“I am an avid reader and I love writing,” she told me on the phone. “At the time, I was a sales executive in the publishing industry. So, I reached out to encourage and support him."

Maria set out to write a letter to "reintroduce" herself to Gunner, this bad boy she remembered from school.

She recalled beginning her first letter with: "You probably don't remember me..."

She was curious to learn more about his writing -- and about him. It was a formal and polite letter.

"He wrote back and told me a little about his story,” she recalls. “Then we kept writing back and forth."

Eventually, a friend sent her a copy of one of Alan's manuscripts. She started to read it and was surprised at how well it was written, and even more surprised at how captivated she was by the story itself.

Maria wasn't interested in the mob. She actually admitted to me that she's never even seen The Godfather.

In fact, when she'd first inquired about reading his book, it was more out of curiosity, or, as she puts it, "to appease him."

"But the writing blew me away," she says. "I couldn't believe Alan Gunner Lindbloom wrote it. He had a very natural talent. I have read a lot of books. Literally thousands of them. And having worked in the publishing industry for 15 years, I know there are people who can write well, and then there are people who can tell good stories. He was able to do both. And do it at the level of any best-selling author in the world. Better, in fact. He has a very rare gift. He only has a GED and can’t tell you the difference a subject and a predicate. But he can write a perfectly-delivered masterpiece as easily as breathing air. Sometimes I’m awed by it... "

From the characters, to the plotting, the work so engaged her that she found herself wanting to know even more about Gunner himself. And that finally awakened her interest in the Mafia part of his story.

"I was curious to know how much of it he was exposed to.” She began to make certain connections, in time, between Gunner's story and certain qualities that are typically described as "Mafia-like." She saw him as a man of honor, a man of integrity, but from his stories she could tell that he was exposed to more than he was willing to share. He later explained that he didn’t want to scare her off, so he avoided talking about his past life.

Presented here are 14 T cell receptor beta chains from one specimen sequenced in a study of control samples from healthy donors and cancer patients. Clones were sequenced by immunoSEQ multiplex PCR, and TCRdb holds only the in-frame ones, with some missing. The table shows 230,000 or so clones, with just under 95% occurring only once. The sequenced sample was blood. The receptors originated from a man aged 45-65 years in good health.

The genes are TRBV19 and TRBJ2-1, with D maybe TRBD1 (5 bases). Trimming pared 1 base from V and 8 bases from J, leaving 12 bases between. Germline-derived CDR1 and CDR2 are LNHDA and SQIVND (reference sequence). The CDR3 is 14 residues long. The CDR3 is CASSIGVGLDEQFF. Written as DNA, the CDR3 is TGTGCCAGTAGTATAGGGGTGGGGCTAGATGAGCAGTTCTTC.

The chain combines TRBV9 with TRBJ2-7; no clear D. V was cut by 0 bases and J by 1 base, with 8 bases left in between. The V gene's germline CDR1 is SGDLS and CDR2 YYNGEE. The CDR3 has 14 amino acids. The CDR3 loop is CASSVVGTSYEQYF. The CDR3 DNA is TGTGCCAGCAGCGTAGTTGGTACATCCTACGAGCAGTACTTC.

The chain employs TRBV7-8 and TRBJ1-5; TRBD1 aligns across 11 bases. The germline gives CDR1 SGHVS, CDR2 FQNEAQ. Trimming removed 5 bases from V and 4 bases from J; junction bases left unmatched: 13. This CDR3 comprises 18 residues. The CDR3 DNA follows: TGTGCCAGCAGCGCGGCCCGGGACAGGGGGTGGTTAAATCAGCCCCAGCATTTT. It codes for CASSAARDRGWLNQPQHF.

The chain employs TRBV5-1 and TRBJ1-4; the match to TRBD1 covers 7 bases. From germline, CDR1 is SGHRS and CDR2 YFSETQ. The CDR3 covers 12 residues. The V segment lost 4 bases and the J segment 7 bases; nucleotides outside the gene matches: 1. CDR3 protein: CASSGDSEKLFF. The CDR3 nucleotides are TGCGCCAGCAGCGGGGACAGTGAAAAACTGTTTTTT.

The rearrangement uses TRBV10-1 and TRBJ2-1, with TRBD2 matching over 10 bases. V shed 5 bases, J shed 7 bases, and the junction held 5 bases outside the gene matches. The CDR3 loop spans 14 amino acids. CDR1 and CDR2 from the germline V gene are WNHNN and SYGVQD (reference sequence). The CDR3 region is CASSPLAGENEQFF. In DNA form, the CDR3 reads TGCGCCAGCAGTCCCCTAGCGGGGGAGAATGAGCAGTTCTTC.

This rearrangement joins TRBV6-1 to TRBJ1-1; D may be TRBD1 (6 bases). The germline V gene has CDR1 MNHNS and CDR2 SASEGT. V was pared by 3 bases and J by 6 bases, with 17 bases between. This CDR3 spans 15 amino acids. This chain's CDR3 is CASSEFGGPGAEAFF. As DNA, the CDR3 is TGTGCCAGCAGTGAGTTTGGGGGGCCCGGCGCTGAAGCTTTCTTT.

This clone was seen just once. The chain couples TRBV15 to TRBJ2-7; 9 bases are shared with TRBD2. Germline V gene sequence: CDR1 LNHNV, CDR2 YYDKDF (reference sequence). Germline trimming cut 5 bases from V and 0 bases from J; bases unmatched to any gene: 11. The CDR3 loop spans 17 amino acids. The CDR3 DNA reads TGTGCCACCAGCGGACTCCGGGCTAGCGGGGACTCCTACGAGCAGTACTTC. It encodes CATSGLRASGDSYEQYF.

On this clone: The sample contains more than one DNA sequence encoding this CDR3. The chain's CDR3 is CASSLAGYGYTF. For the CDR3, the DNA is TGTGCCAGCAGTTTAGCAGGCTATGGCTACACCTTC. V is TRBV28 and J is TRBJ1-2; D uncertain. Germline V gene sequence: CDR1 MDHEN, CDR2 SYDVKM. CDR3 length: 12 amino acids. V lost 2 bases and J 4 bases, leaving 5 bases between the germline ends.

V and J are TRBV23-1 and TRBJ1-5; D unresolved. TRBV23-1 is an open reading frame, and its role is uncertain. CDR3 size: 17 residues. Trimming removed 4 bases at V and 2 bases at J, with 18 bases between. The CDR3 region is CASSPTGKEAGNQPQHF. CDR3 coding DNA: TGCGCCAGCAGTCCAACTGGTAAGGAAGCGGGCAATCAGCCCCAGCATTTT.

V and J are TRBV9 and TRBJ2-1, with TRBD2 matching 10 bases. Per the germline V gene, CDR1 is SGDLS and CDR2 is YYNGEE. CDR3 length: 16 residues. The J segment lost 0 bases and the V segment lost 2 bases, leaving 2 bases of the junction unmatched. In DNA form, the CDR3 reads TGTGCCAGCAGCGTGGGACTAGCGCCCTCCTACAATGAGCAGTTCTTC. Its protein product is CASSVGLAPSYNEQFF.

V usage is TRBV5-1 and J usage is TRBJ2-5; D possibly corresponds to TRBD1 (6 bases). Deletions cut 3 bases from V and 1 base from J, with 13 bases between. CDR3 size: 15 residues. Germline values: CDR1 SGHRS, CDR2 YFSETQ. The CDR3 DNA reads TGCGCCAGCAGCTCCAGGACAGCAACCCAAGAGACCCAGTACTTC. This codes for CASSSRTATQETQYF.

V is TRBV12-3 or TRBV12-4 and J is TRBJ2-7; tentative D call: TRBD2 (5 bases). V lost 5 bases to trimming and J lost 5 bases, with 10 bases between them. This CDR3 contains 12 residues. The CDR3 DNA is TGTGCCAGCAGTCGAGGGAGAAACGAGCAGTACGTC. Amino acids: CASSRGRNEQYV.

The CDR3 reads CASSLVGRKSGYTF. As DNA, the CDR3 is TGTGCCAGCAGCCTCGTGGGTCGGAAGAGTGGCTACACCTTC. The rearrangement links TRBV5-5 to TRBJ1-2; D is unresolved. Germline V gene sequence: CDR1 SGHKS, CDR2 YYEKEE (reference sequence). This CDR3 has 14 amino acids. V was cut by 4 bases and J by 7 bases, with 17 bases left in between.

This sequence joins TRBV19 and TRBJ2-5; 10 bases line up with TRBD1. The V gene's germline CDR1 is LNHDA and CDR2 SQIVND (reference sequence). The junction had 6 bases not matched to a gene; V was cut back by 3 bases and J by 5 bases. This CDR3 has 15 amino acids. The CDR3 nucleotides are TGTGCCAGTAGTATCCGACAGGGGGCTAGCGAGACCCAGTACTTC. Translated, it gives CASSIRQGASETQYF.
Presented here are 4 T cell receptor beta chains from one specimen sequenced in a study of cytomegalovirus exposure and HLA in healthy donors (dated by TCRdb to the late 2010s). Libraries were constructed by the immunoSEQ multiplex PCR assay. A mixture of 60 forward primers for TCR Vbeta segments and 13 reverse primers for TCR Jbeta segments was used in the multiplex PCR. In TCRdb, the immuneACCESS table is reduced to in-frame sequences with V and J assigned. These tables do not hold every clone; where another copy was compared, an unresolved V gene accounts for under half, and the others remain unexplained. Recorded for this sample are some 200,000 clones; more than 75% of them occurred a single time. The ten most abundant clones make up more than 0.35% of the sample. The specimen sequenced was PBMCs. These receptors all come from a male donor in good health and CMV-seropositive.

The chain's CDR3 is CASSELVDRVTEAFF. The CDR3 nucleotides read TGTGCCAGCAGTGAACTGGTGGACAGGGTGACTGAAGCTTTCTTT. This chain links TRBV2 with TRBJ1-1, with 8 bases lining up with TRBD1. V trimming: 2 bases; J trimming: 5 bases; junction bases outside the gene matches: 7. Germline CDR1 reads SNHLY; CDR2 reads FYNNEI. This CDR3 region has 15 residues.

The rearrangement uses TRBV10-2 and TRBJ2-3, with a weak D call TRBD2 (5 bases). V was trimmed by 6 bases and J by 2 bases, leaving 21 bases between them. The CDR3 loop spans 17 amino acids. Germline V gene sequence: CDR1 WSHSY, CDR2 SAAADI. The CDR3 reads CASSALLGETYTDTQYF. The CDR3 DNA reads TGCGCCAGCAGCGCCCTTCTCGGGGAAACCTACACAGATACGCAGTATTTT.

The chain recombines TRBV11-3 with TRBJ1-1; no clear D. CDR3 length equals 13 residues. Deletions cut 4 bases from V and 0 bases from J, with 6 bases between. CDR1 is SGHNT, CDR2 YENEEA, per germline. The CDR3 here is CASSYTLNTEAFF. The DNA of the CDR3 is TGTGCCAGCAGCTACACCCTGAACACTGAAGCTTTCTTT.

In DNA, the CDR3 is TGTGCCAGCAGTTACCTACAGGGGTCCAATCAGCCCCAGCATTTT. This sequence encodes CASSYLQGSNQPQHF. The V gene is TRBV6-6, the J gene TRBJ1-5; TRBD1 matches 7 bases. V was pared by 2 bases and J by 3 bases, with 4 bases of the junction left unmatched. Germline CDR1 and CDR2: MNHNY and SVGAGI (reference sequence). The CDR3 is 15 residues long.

“In that life, women aren’t supposed to know,” he says. “It’s safer that way. Anyone who isn’t involved, they shouldn’t know anything. That’s the way I was raised. Not even my closest friends knew what I was doing with my uncles and cousins. Definitely not my girlfriends. I think that’s one of the things that makes Detroit so unique. Guys are brought up to be secretive, not brag about being ‘connected’ or what they’re doing. In the D, that type of stuff makes you come up missing fast. It’s a very tight knit Family. Those who are supposed to know, they know. Everyone else isn’t supposed to know anything. It has always been that way in Detroit. It’s why the feds can’t penetrate.”

Considering her background in publishing, she saw an opportunity to help him.

"I told him I wanted to help him, and from there we started learning about each other’s lives."

Today, they have boxes and boxes of the letters they wrote in those days. Literally thousands of pages. In fact, Gunner set aside his 8th novel, “The Lion Chaser,” to write Maria over 50 pages a week. And in return, she wrote back the same. “It was a fairytale in many ways,” she says. “We really fell in love through those letters. I’m also a writer. And we dived deep. You really get to know someone like this. You can take your time to really articulate your thoughts. It felt natural. He was a total gentleman the whole time.”

In 2010, Maria committed to Gunner, while he still had six years of prison ahead of him. That meant she was essentially committing to six years of prison, too. Her sisters—she has five—were concerned that she was wasting years of her life on a man in prison. For all they knew, he was a two-bit hustler trying to take advantage of her. One even was even concerned that he would get out and kill her for her life insurance.

During those six years, they build a strong relationship, talking on a daily basis, and of course writing and writing and writing. (She lived too far from the prison to visit regularly; visits were extremely complicated and expensive.)

Eventually, after his release from prison, Maria helped him start publishing his work. Having cultivated editorial skills during the course of her career, she put them to work, assisting him with proofreading, and formatting the manuscript for the ebook version. It took nearly a year of full-time work to go back through and polish the books for publication, but they are happy with the finished product. As they should be: The books both have solid 5-star reviews at Amazon, and fans are calling the series “the next Godfather.”